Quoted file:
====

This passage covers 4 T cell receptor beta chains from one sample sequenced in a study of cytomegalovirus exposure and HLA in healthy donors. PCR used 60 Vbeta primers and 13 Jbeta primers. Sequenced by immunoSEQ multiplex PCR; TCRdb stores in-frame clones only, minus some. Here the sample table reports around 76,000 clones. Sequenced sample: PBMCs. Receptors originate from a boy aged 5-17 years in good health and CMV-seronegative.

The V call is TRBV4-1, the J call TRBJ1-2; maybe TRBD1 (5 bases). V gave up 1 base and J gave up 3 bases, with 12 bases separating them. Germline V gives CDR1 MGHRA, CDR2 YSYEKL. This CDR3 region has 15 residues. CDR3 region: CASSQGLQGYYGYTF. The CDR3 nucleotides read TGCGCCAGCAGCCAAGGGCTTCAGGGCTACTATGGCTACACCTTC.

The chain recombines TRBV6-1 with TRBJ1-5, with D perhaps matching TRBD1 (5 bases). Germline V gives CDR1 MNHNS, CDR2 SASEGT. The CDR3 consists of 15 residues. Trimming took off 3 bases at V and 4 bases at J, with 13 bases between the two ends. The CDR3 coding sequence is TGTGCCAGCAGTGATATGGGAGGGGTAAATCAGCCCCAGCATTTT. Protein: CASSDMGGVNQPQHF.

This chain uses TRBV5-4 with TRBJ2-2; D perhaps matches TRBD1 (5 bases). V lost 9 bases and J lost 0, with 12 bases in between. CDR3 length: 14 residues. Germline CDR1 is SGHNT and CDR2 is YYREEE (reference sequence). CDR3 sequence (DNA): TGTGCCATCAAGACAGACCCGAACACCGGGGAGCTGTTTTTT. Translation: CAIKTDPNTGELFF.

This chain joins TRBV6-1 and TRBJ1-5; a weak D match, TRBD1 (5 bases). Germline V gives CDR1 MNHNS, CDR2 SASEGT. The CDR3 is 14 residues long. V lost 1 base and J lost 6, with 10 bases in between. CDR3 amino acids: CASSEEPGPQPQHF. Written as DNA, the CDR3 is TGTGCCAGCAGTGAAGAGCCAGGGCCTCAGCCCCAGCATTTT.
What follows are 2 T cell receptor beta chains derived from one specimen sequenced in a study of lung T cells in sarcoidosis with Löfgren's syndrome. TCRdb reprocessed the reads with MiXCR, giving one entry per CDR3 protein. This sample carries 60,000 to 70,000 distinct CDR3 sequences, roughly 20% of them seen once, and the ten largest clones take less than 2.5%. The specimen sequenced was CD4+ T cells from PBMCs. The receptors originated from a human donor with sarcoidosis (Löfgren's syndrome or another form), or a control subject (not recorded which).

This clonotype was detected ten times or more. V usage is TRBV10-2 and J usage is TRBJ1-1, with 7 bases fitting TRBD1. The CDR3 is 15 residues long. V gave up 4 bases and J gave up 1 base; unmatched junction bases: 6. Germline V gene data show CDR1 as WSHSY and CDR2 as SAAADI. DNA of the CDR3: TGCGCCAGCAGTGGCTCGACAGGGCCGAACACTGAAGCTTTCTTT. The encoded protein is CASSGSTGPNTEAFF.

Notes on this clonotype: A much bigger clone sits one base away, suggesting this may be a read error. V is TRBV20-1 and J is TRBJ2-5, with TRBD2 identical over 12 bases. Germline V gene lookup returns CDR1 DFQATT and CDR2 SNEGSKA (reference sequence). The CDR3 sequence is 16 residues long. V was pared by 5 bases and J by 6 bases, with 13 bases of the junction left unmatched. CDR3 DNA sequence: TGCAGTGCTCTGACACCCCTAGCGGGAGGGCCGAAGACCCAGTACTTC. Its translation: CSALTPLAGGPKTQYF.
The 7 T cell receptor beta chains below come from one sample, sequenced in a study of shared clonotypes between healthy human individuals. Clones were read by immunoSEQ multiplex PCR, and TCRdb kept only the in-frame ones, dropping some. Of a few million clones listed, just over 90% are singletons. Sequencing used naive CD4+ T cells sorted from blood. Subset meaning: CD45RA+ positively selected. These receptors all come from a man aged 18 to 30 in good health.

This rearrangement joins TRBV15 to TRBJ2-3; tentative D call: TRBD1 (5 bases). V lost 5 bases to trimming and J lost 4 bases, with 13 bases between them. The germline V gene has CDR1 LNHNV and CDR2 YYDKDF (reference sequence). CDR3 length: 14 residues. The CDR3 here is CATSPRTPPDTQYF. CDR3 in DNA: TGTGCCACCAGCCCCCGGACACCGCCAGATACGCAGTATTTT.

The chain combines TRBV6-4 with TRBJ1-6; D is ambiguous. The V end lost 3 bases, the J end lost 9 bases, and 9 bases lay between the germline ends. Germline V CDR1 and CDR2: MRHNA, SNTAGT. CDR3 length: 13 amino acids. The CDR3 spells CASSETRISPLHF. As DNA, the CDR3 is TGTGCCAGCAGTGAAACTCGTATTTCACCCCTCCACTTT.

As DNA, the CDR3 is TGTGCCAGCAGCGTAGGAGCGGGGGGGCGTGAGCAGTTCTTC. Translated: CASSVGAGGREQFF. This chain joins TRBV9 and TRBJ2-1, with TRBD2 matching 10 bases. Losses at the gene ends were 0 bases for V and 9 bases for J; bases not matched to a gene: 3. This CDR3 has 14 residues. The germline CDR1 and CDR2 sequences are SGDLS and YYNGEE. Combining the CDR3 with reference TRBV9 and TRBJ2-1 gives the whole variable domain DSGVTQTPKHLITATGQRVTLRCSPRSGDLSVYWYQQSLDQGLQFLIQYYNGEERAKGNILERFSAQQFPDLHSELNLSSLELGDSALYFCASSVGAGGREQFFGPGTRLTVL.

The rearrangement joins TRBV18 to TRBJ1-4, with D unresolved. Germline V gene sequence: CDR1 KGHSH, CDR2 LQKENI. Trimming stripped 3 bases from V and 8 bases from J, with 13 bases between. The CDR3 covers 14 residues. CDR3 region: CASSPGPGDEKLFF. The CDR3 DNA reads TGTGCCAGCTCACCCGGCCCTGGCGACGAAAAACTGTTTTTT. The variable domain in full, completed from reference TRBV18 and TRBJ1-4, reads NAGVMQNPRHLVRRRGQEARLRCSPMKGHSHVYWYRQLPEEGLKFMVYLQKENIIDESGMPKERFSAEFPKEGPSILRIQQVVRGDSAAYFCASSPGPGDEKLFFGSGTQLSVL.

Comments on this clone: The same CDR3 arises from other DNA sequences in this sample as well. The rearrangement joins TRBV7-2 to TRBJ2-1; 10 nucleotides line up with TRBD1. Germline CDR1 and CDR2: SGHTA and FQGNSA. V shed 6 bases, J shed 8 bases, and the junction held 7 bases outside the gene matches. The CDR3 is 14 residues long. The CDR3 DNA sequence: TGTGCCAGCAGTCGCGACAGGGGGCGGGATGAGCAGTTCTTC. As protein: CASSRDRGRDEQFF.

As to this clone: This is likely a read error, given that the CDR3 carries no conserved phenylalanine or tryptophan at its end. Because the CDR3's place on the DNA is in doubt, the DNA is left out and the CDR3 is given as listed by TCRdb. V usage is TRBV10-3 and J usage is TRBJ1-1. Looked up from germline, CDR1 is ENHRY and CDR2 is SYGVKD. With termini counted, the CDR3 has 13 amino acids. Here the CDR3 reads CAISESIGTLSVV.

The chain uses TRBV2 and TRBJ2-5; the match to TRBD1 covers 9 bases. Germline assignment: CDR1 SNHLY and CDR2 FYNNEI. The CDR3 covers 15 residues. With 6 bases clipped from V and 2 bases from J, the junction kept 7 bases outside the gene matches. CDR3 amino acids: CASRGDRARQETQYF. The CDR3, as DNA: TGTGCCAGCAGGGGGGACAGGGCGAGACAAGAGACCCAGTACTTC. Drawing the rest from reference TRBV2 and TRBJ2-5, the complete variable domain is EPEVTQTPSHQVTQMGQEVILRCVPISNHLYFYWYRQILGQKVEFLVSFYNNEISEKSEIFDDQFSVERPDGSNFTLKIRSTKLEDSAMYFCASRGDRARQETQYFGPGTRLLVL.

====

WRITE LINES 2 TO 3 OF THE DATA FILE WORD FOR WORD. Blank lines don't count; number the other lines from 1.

The V call is TRBV4-1, the J call TRBJ1-2; maybe TRBD1 (5 bases). V gave up 1 base and J gave up 3 bases, with 12 bases separating them. Germline V gives CDR1 MGHRA, CDR2 YSYEKL. This CDR3 region has 15 residues. CDR3 region: CASSQGLQGYYGYTF. The CDR3 nucleotides read TGCGCCAGCAGCCAAGGGCTTCAGGGCTACTATGGCTACACCTTC.

The chain recombines TRBV6-1 with TRBJ1-5, with D perhaps matching TRBD1 (5 bases). Germline V gives CDR1 MNHNS, CDR2 SASEGT. The CDR3 consists of 15 residues. Trimming took off 3 bases at V and 4 bases at J, with 13 bases between the two ends. The CDR3 coding sequence is TGTGCCAGCAGTGATATGGGAGGGGTAAATCAGCCCCAGCATTTT. Protein: CASSDMGGVNQPQHF.